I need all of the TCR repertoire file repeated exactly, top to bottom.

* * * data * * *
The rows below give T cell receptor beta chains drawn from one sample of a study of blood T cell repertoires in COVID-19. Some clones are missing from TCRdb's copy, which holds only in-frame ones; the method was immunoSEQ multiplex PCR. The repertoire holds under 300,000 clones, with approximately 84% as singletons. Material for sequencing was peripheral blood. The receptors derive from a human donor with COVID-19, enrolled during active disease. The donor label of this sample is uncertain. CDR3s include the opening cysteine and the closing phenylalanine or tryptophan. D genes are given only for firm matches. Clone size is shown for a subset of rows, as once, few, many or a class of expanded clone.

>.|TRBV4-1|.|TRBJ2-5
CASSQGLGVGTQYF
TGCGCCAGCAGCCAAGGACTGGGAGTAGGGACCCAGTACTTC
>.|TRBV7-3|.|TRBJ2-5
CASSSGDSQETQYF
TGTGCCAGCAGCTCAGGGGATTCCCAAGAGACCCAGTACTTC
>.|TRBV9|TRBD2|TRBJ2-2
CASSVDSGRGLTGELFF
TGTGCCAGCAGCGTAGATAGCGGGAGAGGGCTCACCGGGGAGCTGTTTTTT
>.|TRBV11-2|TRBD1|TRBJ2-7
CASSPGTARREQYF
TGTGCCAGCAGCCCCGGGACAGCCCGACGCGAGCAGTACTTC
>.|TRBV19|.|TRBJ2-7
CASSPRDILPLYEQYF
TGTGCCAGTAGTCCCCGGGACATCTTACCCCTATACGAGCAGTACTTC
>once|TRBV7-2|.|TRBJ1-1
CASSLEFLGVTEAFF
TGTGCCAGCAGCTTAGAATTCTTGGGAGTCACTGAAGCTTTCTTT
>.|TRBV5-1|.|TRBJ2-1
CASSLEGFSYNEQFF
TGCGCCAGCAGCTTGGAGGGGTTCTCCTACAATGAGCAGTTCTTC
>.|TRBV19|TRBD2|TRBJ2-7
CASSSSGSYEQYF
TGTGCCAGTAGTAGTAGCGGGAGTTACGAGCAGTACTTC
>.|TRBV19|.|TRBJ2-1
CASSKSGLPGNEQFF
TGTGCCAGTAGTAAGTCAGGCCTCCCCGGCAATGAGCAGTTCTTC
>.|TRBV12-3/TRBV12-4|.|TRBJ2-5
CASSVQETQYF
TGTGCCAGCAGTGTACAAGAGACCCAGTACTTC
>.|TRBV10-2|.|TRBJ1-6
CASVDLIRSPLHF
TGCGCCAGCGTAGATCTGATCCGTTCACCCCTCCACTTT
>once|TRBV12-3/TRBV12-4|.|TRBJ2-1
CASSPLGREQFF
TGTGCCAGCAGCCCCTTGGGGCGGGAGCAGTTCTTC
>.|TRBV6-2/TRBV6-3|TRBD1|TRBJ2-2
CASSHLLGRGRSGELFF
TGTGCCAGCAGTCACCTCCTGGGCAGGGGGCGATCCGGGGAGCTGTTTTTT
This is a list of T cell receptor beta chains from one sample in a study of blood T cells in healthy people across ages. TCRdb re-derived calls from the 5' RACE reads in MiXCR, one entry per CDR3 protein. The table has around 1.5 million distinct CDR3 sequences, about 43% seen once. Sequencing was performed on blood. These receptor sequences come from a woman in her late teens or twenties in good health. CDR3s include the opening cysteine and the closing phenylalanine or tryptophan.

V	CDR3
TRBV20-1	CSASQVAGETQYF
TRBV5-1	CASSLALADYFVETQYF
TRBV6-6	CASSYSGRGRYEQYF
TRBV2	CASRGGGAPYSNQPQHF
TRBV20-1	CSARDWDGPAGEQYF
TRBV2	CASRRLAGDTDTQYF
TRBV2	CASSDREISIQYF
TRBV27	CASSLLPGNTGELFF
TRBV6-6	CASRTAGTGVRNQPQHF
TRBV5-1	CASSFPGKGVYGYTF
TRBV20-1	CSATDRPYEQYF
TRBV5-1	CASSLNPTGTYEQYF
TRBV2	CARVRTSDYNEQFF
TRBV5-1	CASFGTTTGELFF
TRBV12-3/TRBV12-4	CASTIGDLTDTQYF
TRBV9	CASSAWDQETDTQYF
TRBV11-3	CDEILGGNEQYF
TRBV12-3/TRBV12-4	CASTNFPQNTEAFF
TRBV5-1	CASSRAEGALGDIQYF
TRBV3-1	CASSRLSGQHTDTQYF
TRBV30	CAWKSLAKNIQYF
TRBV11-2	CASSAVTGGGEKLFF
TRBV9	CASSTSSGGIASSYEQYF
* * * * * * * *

The rows below give T cell receptor beta chains drawn from one sample of a study of blood T cell repertoires in COVID-19. Some clones are missing from TCRdb's copy, which holds only in-frame ones; the method was immunoSEQ multiplex PCR. The repertoire holds under 300,000 clones, with approximately 84% as singletons. Material for sequencing was peripheral blood. The receptors derive from a human donor with COVID-19, enrolled during active disease. The donor label of this sample is uncertain. CDR3s include the opening cysteine and the closing phenylalanine or tryptophan. D genes are given only for firm matches. Clone size is shown for a subset of rows, as once, few, many or a class of expanded clone.

>.|TRBV4-1|.|TRBJ2-5
CASSQGLGVGTQYF
TGCGCCAGCAGCCAAGGACTGGGAGTAGGGACCCAGTACTTC
>.|TRBV7-3|.|TRBJ2-5
CASSSGDSQETQYF
TGTGCCAGCAGCTCAGGGGATTCCCAAGAGACCCAGTACTTC
>.|TRBV9|TRBD2|TRBJ2-2
CASSVDSGRGLTGELFF
TGTGCCAGCAGCGTAGATAGCGGGAGAGGGCTCACCGGGGAGCTGTTTTTT
>.|TRBV11-2|TRBD1|TRBJ2-7
CASSPGTARREQYF
TGTGCCAGCAGCCCCGGGACAGCCCGACGCGAGCAGTACTTC
>.|TRBV19|.|TRBJ2-7
CASSPRDILPLYEQYF
TGTGCCAGTAGTCCCCGGGACATCTTACCCCTATACGAGCAGTACTTC
>once|TRBV7-2|.|TRBJ1-1
CASSLEFLGVTEAFF
TGTGCCAGCAGCTTAGAATTCTTGGGAGTCACTGAAGCTTTCTTT
>.|TRBV5-1|.|TRBJ2-1
CASSLEGFSYNEQFF
TGCGCCAGCAGCTTGGAGGGGTTCTCCTACAATGAGCAGTTCTTC
>.|TRBV19|TRBD2|TRBJ2-7
CASSSSGSYEQYF
TGTGCCAGTAGTAGTAGCGGGAGTTACGAGCAGTACTTC
>.|TRBV19|.|TRBJ2-1
CASSKSGLPGNEQFF
TGTGCCAGTAGTAAGTCAGGCCTCCCCGGCAATGAGCAGTTCTTC
>.|TRBV12-3/TRBV12-4|.|TRBJ2-5
CASSVQETQYF
TGTGCCAGCAGTGTACAAGAGACCCAGTACTTC
>.|TRBV10-2|.|TRBJ1-6
CASVDLIRSPLHF
TGCGCCAGCGTAGATCTGATCCGTTCACCCCTCCACTTT
>once|TRBV12-3/TRBV12-4|.|TRBJ2-1
CASSPLGREQFF
TGTGCCAGCAGCCCCTTGGGGCGGGAGCAGTTCTTC
>.|TRBV6-2/TRBV6-3|TRBD1|TRBJ2-2
CASSHLLGRGRSGELFF
TGTGCCAGCAGTCACCTCCTGGGCAGGGGGCGATCCGGGGAGCTGTTTTTT
This is a list of T cell receptor beta chains from one sample in a study of blood T cells in healthy people across ages. TCRdb re-derived calls from the 5' RACE reads in MiXCR, one entry per CDR3 protein. The table has around 1.5 million distinct CDR3 sequences, about 43% seen once. Sequencing was performed on blood. These receptor sequences come from a woman in her late teens or twenties in good health. CDR3s include the opening cysteine and the closing phenylalanine or tryptophan.

V	CDR3
TRBV20-1	CSASQVAGETQYF
TRBV5-1	CASSLALADYFVETQYF
TRBV6-6	CASSYSGRGRYEQYF
TRBV2	CASRGGGAPYSNQPQHF
TRBV20-1	CSARDWDGPAGEQYF
TRBV2	CASRRLAGDTDTQYF
TRBV2	CASSDREISIQYF
TRBV27	CASSLLPGNTGELFF
TRBV6-6	CASRTAGTGVRNQPQHF
TRBV5-1	CASSFPGKGVYGYTF
TRBV20-1	CSATDRPYEQYF
TRBV5-1	CASSLNPTGTYEQYF
TRBV2	CARVRTSDYNEQFF
TRBV5-1	CASFGTTTGELFF
TRBV12-3/TRBV12-4	CASTIGDLTDTQYF
TRBV9	CASSAWDQETDTQYF
TRBV11-3	CDEILGGNEQYF
TRBV12-3/TRBV12-4	CASTNFPQNTEAFF
TRBV5-1	CASSRAEGALGDIQYF
TRBV3-1	CASSRLSGQHTDTQYF
TRBV30	CAWKSLAKNIQYF
TRBV11-2	CASSAVTGGGEKLFF
TRBV9	CASSTSSGGIASSYEQYF